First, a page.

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House of Delegates approve removing the smell of marijuana as probable cause for searches by police

The House of Delegates on Thursday gave preliminary approval to legislation that would bar police from detaining individuals simply because they smelled of marijuana.

If the bill is passed, it would no longer mean that marijuana’s odor alone gives police neither reasonable suspicion nor probable cause to suspect someone of criminal activity. The smell, however, could still be a factor in an officer’s reasonable suspicion during a traffic stop that a person was driving while impaired by marijuana. The legislation is House Bill 1071. It comes after Maryland voters approved the possession of a personal amount of the drug by individuals aged 21 and above in a referendum last November. Under the approved referendum and related law, which takes effect July 1, possession of between 12 and 20 grams of marijuana will be punishable by a $250 civil fine. Possession of more than 20 grams will be a criminal misdemeanor punishable by up to six months in prison and a $1,000 fine.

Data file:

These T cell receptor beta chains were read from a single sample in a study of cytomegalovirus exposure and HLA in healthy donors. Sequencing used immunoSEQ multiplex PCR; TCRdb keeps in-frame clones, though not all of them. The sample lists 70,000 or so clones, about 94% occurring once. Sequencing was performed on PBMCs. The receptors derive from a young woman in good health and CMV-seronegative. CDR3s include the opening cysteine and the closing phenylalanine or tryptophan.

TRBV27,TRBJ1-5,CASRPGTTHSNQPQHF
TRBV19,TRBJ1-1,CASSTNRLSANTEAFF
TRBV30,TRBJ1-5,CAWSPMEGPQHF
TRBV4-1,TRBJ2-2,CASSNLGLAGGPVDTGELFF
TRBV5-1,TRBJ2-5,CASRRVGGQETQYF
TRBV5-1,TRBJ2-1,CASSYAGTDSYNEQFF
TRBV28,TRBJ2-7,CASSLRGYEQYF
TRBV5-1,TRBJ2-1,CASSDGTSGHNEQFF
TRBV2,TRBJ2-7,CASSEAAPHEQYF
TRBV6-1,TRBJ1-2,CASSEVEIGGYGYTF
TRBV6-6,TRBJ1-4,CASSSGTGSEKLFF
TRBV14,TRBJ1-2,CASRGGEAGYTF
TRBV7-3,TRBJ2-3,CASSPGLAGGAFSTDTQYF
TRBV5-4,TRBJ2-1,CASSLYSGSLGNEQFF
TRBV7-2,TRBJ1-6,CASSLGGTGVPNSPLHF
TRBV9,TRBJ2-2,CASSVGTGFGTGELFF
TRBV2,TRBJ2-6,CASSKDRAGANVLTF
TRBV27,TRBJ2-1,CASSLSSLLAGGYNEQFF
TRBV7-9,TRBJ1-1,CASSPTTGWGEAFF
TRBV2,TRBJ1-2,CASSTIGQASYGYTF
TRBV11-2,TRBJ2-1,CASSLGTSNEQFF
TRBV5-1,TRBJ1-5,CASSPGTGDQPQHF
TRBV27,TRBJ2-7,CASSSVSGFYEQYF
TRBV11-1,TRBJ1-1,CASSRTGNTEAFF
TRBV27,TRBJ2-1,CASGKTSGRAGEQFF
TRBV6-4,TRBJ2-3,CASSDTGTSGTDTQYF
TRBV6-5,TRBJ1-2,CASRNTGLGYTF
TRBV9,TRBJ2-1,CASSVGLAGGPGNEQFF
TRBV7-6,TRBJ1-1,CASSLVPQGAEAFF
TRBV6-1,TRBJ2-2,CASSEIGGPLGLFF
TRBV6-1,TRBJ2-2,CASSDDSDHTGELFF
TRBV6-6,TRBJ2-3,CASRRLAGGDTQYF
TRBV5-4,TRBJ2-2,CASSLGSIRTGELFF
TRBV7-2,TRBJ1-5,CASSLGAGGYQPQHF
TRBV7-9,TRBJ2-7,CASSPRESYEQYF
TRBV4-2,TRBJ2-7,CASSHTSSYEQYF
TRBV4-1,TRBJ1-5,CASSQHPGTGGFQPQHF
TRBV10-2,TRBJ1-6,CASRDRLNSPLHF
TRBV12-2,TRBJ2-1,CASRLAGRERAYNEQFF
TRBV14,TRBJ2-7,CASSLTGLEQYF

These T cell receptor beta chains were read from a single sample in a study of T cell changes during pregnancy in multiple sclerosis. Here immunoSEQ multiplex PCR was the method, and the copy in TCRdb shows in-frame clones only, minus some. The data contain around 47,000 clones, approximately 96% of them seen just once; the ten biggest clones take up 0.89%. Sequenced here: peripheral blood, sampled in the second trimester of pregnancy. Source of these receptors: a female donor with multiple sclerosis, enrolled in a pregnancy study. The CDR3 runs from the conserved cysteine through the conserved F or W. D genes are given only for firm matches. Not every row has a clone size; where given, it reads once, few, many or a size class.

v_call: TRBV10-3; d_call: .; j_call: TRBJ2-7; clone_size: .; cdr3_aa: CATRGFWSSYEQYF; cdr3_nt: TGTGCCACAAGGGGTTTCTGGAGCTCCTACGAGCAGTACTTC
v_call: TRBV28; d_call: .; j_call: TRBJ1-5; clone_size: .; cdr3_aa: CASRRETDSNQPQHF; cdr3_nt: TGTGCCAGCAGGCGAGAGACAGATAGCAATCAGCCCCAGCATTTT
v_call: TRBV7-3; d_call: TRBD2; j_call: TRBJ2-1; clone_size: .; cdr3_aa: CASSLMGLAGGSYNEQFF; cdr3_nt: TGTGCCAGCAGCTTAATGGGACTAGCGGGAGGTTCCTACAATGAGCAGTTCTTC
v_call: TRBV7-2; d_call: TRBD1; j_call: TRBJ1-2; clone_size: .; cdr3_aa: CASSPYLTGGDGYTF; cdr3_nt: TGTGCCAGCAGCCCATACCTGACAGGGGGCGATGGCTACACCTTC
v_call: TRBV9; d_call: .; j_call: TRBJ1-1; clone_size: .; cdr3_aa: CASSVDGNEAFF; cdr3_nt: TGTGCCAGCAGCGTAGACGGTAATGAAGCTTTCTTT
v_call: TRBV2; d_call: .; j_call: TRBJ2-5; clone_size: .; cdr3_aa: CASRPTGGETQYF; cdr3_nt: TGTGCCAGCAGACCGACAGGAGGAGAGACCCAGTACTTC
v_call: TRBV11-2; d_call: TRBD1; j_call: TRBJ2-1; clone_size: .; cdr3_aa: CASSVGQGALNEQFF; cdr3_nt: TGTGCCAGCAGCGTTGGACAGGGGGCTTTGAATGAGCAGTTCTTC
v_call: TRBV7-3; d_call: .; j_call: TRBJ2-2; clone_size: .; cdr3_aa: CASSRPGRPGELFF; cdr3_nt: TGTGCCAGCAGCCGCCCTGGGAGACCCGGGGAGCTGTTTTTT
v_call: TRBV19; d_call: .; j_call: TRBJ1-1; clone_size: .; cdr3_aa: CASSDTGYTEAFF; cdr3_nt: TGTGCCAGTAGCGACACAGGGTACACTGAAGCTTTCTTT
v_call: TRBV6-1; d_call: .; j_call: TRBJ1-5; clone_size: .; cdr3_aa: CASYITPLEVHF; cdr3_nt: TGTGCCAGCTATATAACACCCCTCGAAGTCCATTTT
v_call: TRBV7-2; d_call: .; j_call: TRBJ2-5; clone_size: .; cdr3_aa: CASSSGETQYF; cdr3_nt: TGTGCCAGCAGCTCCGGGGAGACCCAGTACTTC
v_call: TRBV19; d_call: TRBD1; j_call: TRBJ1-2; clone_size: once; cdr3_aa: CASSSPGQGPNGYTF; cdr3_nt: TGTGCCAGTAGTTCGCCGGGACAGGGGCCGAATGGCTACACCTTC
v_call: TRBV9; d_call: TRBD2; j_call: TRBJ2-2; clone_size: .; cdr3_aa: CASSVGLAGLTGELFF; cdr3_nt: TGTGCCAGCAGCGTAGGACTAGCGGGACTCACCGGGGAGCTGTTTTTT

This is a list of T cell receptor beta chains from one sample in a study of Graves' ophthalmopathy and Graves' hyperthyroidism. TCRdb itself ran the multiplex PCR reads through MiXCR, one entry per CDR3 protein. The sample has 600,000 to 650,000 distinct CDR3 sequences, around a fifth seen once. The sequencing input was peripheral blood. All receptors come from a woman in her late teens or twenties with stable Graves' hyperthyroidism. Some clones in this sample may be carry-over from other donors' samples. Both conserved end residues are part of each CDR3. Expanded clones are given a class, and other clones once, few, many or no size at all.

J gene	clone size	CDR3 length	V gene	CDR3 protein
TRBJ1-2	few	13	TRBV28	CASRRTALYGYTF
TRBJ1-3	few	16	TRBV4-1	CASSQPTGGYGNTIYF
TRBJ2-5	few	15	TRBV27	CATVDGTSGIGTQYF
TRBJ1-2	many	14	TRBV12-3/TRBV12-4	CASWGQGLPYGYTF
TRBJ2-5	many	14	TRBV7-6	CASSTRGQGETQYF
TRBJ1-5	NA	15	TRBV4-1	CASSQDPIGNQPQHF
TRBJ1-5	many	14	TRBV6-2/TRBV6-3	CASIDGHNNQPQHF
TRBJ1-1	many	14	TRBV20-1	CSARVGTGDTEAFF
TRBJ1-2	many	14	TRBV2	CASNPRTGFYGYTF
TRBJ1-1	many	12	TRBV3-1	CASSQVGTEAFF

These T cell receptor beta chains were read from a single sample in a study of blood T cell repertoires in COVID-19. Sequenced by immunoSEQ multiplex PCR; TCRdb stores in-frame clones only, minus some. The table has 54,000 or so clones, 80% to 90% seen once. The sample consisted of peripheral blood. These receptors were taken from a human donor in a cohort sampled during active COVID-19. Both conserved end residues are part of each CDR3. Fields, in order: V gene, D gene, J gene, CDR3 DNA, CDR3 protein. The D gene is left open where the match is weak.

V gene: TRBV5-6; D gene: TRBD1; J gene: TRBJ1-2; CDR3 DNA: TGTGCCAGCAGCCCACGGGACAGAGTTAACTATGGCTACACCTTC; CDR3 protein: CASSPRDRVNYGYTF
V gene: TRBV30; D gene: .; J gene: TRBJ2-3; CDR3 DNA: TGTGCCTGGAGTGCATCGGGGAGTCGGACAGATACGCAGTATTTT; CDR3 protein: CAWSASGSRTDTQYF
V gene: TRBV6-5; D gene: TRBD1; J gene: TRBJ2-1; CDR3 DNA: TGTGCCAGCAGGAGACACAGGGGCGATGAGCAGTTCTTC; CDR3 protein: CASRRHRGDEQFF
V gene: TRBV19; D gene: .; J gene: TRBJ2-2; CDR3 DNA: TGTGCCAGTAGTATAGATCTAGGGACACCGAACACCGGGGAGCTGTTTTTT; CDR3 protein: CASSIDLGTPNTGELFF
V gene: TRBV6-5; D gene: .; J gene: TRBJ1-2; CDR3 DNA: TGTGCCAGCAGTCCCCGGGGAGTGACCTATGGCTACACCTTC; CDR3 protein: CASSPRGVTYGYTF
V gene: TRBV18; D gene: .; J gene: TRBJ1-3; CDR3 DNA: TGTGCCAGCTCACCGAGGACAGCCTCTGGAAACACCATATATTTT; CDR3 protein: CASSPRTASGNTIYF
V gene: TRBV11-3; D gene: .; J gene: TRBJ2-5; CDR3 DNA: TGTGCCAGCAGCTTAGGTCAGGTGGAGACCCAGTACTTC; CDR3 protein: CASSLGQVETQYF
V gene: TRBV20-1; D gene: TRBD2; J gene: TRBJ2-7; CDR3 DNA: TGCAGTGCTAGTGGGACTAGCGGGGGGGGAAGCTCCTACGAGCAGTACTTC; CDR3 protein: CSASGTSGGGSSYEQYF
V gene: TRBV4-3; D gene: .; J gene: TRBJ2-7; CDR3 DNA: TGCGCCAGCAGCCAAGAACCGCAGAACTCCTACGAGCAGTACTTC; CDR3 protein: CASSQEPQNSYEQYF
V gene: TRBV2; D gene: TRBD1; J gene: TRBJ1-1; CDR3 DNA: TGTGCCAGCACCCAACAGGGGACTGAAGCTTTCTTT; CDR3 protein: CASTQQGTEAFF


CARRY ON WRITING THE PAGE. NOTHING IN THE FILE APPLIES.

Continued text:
Currently, possession of fewer than 10 grams of marijuana is a civil offense punishable by a $100 fine unless the drug is being used for legal medicinal purposes.



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